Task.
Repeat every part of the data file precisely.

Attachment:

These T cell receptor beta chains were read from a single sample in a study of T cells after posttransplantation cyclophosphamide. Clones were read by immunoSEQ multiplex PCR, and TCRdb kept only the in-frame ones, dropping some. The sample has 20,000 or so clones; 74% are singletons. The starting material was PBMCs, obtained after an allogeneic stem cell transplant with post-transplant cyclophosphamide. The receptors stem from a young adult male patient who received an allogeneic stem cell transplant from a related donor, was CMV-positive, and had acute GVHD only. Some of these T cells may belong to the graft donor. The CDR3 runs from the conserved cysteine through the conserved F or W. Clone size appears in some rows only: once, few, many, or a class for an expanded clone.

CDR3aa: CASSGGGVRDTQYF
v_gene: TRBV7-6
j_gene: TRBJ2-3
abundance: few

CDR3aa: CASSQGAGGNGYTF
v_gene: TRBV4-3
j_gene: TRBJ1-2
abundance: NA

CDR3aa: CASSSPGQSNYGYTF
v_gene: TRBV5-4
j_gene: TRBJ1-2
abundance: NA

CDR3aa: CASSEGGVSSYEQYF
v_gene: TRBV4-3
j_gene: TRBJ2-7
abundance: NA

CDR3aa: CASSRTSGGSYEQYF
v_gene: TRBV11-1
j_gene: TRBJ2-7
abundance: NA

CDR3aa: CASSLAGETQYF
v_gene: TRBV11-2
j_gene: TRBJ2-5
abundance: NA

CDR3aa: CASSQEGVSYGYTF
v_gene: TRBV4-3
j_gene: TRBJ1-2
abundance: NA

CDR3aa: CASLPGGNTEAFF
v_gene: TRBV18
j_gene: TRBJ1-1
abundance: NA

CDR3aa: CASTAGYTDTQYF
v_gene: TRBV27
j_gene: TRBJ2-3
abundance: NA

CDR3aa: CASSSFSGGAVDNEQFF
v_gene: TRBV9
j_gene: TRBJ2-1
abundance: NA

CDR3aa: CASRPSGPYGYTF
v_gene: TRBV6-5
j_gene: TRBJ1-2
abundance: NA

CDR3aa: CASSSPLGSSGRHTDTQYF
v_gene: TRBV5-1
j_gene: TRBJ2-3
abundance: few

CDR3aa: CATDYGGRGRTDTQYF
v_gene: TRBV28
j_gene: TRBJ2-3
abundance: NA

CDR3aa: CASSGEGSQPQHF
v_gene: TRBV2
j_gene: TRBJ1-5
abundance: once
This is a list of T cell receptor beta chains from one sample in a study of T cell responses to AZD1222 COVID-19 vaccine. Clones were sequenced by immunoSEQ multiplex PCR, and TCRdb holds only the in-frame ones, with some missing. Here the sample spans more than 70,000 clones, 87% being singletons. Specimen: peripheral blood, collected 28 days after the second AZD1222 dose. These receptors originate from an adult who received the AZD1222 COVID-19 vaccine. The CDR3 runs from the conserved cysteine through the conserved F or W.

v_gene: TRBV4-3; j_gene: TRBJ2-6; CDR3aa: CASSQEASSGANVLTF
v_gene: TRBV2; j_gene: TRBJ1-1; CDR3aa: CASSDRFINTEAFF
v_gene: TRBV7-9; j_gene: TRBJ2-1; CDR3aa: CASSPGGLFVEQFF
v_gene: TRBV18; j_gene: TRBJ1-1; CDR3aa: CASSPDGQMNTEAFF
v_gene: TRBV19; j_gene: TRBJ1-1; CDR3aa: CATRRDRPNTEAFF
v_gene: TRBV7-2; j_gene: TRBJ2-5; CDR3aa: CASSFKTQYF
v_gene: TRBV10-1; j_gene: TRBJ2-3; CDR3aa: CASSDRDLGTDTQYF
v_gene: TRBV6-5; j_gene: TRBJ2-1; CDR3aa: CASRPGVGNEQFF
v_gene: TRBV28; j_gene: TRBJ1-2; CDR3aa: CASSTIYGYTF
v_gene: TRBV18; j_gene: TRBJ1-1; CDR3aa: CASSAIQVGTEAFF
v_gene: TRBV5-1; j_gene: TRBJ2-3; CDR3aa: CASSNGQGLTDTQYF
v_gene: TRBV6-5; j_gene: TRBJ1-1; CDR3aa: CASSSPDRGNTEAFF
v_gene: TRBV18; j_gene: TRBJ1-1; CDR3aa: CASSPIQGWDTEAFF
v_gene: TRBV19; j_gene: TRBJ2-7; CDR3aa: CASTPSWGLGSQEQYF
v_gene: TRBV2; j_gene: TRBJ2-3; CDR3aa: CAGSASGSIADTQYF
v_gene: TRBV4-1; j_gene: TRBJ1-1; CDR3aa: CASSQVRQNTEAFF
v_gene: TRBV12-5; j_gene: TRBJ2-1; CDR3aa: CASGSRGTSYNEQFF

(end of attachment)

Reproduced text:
These T cell receptor beta chains were read from a single sample in a study of T cells after posttransplantation cyclophosphamide. Clones were read by immunoSEQ multiplex PCR, and TCRdb kept only the in-frame ones, dropping some. The sample has 20,000 or so clones; 74% are singletons. The starting material was PBMCs, obtained after an allogeneic stem cell transplant with post-transplant cyclophosphamide. The receptors stem from a young adult male patient who received an allogeneic stem cell transplant from a related donor, was CMV-positive, and had acute GVHD only. Some of these T cells may belong to the graft donor. The CDR3 runs from the conserved cysteine through the conserved F or W. Clone size appears in some rows only: once, few, many, or a class for an expanded clone.

CDR3aa: CASSGGGVRDTQYF
v_gene: TRBV7-6
j_gene: TRBJ2-3
abundance: few

CDR3aa: CASSQGAGGNGYTF
v_gene: TRBV4-3
j_gene: TRBJ1-2
abundance: NA

CDR3aa: CASSSPGQSNYGYTF
v_gene: TRBV5-4
j_gene: TRBJ1-2
abundance: NA

CDR3aa: CASSEGGVSSYEQYF
v_gene: TRBV4-3
j_gene: TRBJ2-7
abundance: NA

CDR3aa: CASSRTSGGSYEQYF
v_gene: TRBV11-1
j_gene: TRBJ2-7
abundance: NA

CDR3aa: CASSLAGETQYF
v_gene: TRBV11-2
j_gene: TRBJ2-5
abundance: NA

CDR3aa: CASSQEGVSYGYTF
v_gene: TRBV4-3
j_gene: TRBJ1-2
abundance: NA

CDR3aa: CASLPGGNTEAFF
v_gene: TRBV18
j_gene: TRBJ1-1
abundance: NA

CDR3aa: CASTAGYTDTQYF
v_gene: TRBV27
j_gene: TRBJ2-3
abundance: NA

CDR3aa: CASSSFSGGAVDNEQFF
v_gene: TRBV9
j_gene: TRBJ2-1
abundance: NA

CDR3aa: CASRPSGPYGYTF
v_gene: TRBV6-5
j_gene: TRBJ1-2
abundance: NA

CDR3aa: CASSSPLGSSGRHTDTQYF
v_gene: TRBV5-1
j_gene: TRBJ2-3
abundance: few

CDR3aa: CATDYGGRGRTDTQYF
v_gene: TRBV28
j_gene: TRBJ2-3
abundance: NA

CDR3aa: CASSGEGSQPQHF
v_gene: TRBV2
j_gene: TRBJ1-5
abundance: once
This is a list of T cell receptor beta chains from one sample in a study of T cell responses to AZD1222 COVID-19 vaccine. Clones were sequenced by immunoSEQ multiplex PCR, and TCRdb holds only the in-frame ones, with some missing. Here the sample spans more than 70,000 clones, 87% being singletons. Specimen: peripheral blood, collected 28 days after the second AZD1222 dose. These receptors originate from an adult who received the AZD1222 COVID-19 vaccine. The CDR3 runs from the conserved cysteine through the conserved F or W.

v_gene: TRBV4-3; j_gene: TRBJ2-6; CDR3aa: CASSQEASSGANVLTF
v_gene: TRBV2; j_gene: TRBJ1-1; CDR3aa: CASSDRFINTEAFF
v_gene: TRBV7-9; j_gene: TRBJ2-1; CDR3aa: CASSPGGLFVEQFF
v_gene: TRBV18; j_gene: TRBJ1-1; CDR3aa: CASSPDGQMNTEAFF
v_gene: TRBV19; j_gene: TRBJ1-1; CDR3aa: CATRRDRPNTEAFF
v_gene: TRBV7-2; j_gene: TRBJ2-5; CDR3aa: CASSFKTQYF
v_gene: TRBV10-1; j_gene: TRBJ2-3; CDR3aa: CASSDRDLGTDTQYF
v_gene: TRBV6-5; j_gene: TRBJ2-1; CDR3aa: CASRPGVGNEQFF
v_gene: TRBV28; j_gene: TRBJ1-2; CDR3aa: CASSTIYGYTF
v_gene: TRBV18; j_gene: TRBJ1-1; CDR3aa: CASSAIQVGTEAFF
v_gene: TRBV5-1; j_gene: TRBJ2-3; CDR3aa: CASSNGQGLTDTQYF
v_gene: TRBV6-5; j_gene: TRBJ1-1; CDR3aa: CASSSPDRGNTEAFF
v_gene: TRBV18; j_gene: TRBJ1-1; CDR3aa: CASSPIQGWDTEAFF
v_gene: TRBV19; j_gene: TRBJ2-7; CDR3aa: CASTPSWGLGSQEQYF
v_gene: TRBV2; j_gene: TRBJ2-3; CDR3aa: CAGSASGSIADTQYF
v_gene: TRBV4-1; j_gene: TRBJ1-1; CDR3aa: CASSQVRQNTEAFF
v_gene: TRBV12-5; j_gene: TRBJ2-1; CDR3aa: CASGSRGTSYNEQFF